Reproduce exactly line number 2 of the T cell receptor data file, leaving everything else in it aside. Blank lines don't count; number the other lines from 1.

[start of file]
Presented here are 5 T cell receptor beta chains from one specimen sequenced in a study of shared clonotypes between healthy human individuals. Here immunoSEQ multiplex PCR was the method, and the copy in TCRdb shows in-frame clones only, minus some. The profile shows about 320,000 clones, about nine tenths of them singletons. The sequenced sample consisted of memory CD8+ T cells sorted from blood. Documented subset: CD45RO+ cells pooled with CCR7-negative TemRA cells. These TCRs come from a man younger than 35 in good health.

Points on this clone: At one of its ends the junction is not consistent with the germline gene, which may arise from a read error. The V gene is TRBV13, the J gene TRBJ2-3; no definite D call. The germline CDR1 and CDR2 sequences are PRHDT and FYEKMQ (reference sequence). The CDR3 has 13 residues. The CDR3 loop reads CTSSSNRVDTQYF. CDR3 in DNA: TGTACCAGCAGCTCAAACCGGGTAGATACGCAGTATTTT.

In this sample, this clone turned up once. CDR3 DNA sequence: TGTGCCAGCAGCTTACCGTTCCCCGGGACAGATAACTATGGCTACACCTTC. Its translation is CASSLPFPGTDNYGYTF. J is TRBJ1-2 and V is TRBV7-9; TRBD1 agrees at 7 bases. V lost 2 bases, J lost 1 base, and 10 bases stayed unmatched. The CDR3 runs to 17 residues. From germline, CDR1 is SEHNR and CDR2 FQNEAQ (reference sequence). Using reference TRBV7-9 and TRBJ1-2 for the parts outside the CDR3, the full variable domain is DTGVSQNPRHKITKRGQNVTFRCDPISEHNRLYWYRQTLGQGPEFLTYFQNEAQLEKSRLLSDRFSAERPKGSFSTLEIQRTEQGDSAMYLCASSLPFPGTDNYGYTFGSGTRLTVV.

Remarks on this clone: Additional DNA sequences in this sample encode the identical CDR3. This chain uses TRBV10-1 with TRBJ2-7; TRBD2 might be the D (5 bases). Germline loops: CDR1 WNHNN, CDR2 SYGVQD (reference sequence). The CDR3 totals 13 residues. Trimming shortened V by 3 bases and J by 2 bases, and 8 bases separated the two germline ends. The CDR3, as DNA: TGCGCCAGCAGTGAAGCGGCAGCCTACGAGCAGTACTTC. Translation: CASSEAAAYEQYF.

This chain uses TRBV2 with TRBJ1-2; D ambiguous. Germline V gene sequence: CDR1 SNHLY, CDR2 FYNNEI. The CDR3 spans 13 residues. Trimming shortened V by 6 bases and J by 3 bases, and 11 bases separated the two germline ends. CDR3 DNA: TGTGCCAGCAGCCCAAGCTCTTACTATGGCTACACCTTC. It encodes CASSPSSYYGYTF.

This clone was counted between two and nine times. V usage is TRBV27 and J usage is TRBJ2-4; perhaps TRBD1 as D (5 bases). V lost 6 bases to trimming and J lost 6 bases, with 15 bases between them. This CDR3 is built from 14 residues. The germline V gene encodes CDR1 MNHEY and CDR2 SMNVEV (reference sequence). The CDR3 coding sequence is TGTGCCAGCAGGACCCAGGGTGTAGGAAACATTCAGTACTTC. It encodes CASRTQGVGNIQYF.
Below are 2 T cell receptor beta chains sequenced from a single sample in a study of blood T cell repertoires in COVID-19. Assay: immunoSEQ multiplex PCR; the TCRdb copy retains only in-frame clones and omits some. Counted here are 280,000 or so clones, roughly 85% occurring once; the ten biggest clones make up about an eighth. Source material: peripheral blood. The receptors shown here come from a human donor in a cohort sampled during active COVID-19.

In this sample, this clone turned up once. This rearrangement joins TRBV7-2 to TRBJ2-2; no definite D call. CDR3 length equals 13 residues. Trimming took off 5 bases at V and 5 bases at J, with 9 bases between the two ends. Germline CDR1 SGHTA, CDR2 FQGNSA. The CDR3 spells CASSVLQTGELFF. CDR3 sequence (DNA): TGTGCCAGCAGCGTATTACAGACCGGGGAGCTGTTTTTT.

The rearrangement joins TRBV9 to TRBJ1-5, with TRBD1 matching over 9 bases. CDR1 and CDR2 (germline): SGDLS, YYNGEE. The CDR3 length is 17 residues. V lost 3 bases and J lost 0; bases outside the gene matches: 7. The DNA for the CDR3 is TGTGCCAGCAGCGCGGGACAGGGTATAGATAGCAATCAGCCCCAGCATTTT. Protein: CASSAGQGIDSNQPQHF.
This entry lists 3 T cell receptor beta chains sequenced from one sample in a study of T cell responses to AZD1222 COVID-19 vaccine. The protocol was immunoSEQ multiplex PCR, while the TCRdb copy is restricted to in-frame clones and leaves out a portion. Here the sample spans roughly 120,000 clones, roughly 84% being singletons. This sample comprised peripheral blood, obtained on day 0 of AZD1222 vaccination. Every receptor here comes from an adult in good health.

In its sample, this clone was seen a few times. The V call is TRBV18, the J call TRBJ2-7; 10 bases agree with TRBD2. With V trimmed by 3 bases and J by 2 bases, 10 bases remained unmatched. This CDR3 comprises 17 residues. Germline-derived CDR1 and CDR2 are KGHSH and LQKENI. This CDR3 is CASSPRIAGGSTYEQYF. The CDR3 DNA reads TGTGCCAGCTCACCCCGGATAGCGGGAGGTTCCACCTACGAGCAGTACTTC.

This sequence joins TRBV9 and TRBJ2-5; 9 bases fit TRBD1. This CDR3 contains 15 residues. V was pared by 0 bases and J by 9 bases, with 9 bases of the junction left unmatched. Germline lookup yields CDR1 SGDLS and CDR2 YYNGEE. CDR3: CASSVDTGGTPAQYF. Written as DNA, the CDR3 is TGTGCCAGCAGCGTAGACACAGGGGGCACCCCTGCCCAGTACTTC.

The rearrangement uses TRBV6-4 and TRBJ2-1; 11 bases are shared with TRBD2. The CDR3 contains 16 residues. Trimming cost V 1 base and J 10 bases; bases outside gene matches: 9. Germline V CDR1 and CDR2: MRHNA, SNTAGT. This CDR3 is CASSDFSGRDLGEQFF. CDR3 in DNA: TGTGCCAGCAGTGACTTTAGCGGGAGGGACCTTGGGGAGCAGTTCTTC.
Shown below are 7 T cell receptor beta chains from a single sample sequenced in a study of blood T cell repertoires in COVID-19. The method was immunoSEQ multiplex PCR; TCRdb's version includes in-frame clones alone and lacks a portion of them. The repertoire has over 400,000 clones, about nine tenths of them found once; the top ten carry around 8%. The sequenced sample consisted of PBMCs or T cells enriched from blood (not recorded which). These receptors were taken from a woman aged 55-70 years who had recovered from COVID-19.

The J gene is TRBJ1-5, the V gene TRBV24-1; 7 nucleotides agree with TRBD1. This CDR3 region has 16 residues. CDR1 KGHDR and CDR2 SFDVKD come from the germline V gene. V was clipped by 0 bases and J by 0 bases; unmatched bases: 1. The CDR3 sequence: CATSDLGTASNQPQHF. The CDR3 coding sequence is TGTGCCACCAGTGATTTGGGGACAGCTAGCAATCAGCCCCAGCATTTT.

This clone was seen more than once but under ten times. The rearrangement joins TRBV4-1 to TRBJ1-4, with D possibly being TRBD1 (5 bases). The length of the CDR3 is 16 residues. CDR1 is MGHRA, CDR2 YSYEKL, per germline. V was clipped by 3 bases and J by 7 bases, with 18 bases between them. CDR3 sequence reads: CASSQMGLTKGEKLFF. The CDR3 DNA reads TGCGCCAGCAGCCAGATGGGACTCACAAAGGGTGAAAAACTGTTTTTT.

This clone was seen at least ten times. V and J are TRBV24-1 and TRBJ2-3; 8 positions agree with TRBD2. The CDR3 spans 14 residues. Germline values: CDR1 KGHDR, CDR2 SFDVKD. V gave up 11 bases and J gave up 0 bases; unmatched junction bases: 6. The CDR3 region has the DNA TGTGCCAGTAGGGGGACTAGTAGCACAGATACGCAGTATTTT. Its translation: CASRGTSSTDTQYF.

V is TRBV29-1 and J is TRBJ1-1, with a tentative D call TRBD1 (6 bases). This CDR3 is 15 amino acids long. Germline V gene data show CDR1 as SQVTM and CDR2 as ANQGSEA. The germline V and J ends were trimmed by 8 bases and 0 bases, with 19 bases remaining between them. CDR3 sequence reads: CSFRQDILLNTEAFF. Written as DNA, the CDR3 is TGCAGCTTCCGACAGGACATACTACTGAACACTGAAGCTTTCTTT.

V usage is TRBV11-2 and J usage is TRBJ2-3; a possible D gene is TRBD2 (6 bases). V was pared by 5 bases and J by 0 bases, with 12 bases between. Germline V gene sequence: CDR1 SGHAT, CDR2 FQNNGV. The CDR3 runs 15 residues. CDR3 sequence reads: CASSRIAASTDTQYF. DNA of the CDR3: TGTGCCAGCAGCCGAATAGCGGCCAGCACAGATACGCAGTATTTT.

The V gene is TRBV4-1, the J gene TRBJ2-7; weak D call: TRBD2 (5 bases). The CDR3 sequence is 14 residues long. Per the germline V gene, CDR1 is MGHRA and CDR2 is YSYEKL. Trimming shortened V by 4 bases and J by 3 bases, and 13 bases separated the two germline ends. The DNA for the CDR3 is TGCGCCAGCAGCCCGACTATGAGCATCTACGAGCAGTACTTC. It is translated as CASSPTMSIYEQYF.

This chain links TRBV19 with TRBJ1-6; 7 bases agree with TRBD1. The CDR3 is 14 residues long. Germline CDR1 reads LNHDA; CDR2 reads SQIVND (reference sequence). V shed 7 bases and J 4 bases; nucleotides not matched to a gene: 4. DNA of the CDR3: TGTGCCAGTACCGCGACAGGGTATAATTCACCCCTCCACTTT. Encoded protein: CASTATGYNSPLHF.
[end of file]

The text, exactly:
Points on this clone: At one of its ends the junction is not consistent with the germline gene, which may arise from a read error. The V gene is TRBV13, the J gene TRBJ2-3; no definite D call. The germline CDR1 and CDR2 sequences are PRHDT and FYEKMQ (reference sequence). The CDR3 has 13 residues. The CDR3 loop reads CTSSSNRVDTQYF. CDR3 in DNA: TGTACCAGCAGCTCAAACCGGGTAGATACGCAGTATTTT.